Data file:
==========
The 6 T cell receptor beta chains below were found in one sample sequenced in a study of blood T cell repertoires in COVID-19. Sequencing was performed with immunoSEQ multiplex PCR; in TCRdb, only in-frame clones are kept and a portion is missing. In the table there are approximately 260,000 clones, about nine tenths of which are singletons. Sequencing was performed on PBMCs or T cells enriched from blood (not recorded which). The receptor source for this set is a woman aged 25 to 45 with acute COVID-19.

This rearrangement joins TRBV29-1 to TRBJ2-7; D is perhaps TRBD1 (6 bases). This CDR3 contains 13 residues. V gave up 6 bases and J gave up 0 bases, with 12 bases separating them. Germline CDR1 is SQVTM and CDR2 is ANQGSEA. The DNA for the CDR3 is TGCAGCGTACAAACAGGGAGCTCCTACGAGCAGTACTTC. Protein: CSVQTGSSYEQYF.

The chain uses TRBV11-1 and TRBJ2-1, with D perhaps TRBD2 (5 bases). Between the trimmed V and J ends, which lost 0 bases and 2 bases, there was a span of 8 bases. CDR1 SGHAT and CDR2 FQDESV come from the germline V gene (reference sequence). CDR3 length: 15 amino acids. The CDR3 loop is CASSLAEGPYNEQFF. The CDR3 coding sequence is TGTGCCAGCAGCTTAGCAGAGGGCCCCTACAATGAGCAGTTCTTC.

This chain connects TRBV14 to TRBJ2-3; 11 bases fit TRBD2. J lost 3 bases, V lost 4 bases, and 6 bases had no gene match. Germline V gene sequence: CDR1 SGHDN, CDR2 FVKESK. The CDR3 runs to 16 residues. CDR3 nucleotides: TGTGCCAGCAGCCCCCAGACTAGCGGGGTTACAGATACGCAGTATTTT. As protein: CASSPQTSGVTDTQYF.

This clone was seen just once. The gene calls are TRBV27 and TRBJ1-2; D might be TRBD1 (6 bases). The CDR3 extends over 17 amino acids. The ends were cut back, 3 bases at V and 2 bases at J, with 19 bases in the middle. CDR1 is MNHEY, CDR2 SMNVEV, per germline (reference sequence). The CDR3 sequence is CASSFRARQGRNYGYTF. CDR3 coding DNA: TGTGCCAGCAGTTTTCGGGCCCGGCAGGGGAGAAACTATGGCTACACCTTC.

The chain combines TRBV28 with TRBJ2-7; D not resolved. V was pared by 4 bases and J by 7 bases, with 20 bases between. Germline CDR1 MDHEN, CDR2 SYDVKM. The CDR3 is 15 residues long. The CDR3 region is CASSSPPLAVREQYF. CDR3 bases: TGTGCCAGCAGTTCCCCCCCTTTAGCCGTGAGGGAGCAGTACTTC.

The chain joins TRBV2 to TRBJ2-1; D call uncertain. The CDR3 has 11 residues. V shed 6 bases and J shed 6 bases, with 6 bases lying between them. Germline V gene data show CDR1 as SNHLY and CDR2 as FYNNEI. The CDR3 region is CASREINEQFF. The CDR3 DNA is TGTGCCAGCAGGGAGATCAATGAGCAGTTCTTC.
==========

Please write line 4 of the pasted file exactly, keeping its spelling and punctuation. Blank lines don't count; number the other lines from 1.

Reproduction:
This chain connects TRBV14 to TRBJ2-3; 11 bases fit TRBD2. J lost 3 bases, V lost 4 bases, and 6 bases had no gene match. Germline V gene sequence: CDR1 SGHDN, CDR2 FVKESK. The CDR3 runs to 16 residues. CDR3 nucleotides: TGTGCCAGCAGCCCCCAGACTAGCGGGGTTACAGATACGCAGTATTTT. As protein: CASSPQTSGVTDTQYF.